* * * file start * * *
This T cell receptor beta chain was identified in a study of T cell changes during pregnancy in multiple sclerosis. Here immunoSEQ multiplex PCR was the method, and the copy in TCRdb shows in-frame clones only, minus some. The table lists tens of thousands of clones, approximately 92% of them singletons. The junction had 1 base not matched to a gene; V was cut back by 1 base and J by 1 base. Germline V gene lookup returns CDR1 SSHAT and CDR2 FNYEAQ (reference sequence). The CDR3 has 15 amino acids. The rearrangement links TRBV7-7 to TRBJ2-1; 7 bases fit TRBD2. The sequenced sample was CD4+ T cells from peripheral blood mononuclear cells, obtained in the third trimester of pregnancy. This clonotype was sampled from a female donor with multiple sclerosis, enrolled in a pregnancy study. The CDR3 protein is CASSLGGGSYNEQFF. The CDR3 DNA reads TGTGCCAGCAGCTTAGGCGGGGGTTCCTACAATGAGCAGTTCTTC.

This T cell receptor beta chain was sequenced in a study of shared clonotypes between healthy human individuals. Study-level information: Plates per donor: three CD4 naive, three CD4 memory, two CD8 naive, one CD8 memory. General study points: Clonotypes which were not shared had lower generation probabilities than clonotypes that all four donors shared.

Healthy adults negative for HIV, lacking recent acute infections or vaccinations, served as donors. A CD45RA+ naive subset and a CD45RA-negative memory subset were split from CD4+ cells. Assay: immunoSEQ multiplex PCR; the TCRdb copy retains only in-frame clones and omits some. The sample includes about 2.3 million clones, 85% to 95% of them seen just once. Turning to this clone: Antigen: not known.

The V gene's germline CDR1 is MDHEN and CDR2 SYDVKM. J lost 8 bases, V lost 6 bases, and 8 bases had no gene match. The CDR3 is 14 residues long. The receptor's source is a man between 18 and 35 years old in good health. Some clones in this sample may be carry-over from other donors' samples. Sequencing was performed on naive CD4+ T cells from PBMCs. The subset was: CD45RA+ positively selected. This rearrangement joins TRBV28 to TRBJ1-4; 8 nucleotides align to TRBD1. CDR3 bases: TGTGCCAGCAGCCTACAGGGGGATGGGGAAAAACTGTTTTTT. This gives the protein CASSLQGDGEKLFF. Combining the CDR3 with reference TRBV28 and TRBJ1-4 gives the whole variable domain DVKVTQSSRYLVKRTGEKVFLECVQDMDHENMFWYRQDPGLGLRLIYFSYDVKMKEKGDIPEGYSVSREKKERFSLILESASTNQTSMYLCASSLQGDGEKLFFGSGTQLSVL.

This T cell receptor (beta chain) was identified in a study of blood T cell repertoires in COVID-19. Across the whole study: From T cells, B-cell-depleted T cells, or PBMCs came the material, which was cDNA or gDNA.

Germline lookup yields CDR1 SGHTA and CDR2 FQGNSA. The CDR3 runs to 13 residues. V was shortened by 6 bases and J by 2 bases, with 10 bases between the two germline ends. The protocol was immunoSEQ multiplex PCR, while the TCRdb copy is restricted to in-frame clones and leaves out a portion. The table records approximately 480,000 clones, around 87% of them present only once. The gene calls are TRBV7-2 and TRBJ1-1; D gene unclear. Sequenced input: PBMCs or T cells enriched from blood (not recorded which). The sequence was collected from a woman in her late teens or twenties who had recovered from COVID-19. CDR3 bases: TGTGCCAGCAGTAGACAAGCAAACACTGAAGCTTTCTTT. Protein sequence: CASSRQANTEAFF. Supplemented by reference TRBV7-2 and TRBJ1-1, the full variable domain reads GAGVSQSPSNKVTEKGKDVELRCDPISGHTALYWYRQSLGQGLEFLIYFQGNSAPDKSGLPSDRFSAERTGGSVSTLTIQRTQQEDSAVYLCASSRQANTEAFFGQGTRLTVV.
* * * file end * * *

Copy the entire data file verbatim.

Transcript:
This T cell receptor beta chain was identified in a study of T cell changes during pregnancy in multiple sclerosis. Here immunoSEQ multiplex PCR was the method, and the copy in TCRdb shows in-frame clones only, minus some. The table lists tens of thousands of clones, approximately 92% of them singletons. The junction had 1 base not matched to a gene; V was cut back by 1 base and J by 1 base. Germline V gene lookup returns CDR1 SSHAT and CDR2 FNYEAQ (reference sequence). The CDR3 has 15 amino acids. The rearrangement links TRBV7-7 to TRBJ2-1; 7 bases fit TRBD2. The sequenced sample was CD4+ T cells from peripheral blood mononuclear cells, obtained in the third trimester of pregnancy. This clonotype was sampled from a female donor with multiple sclerosis, enrolled in a pregnancy study. The CDR3 protein is CASSLGGGSYNEQFF. The CDR3 DNA reads TGTGCCAGCAGCTTAGGCGGGGGTTCCTACAATGAGCAGTTCTTC.

This T cell receptor beta chain was sequenced in a study of shared clonotypes between healthy human individuals. Study-level information: Plates per donor: three CD4 naive, three CD4 memory, two CD8 naive, one CD8 memory. General study points: Clonotypes which were not shared had lower generation probabilities than clonotypes that all four donors shared.

Healthy adults negative for HIV, lacking recent acute infections or vaccinations, served as donors. A CD45RA+ naive subset and a CD45RA-negative memory subset were split from CD4+ cells. Assay: immunoSEQ multiplex PCR; the TCRdb copy retains only in-frame clones and omits some. The sample includes about 2.3 million clones, 85% to 95% of them seen just once. Turning to this clone: Antigen: not known.

The V gene's germline CDR1 is MDHEN and CDR2 SYDVKM. J lost 8 bases, V lost 6 bases, and 8 bases had no gene match. The CDR3 is 14 residues long. The receptor's source is a man between 18 and 35 years old in good health. Some clones in this sample may be carry-over from other donors' samples. Sequencing was performed on naive CD4+ T cells from PBMCs. The subset was: CD45RA+ positively selected. This rearrangement joins TRBV28 to TRBJ1-4; 8 nucleotides align to TRBD1. CDR3 bases: TGTGCCAGCAGCCTACAGGGGGATGGGGAAAAACTGTTTTTT. This gives the protein CASSLQGDGEKLFF. Combining the CDR3 with reference TRBV28 and TRBJ1-4 gives the whole variable domain DVKVTQSSRYLVKRTGEKVFLECVQDMDHENMFWYRQDPGLGLRLIYFSYDVKMKEKGDIPEGYSVSREKKERFSLILESASTNQTSMYLCASSLQGDGEKLFFGSGTQLSVL.

This T cell receptor (beta chain) was identified in a study of blood T cell repertoires in COVID-19. Across the whole study: From T cells, B-cell-depleted T cells, or PBMCs came the material, which was cDNA or gDNA.

Germline lookup yields CDR1 SGHTA and CDR2 FQGNSA. The CDR3 runs to 13 residues. V was shortened by 6 bases and J by 2 bases, with 10 bases between the two germline ends. The protocol was immunoSEQ multiplex PCR, while the TCRdb copy is restricted to in-frame clones and leaves out a portion. The table records approximately 480,000 clones, around 87% of them present only once. The gene calls are TRBV7-2 and TRBJ1-1; D gene unclear. Sequenced input: PBMCs or T cells enriched from blood (not recorded which). The sequence was collected from a woman in her late teens or twenties who had recovered from COVID-19. CDR3 bases: TGTGCCAGCAGTAGACAAGCAAACACTGAAGCTTTCTTT. Protein sequence: CASSRQANTEAFF. Supplemented by reference TRBV7-2 and TRBJ1-1, the full variable domain reads GAGVSQSPSNKVTEKGKDVELRCDPISGHTALYWYRQSLGQGLEFLIYFQGNSAPDKSGLPSDRFSAERTGGSVSTLTIQRTQQEDSAVYLCASSRQANTEAFFGQGTRLTVV.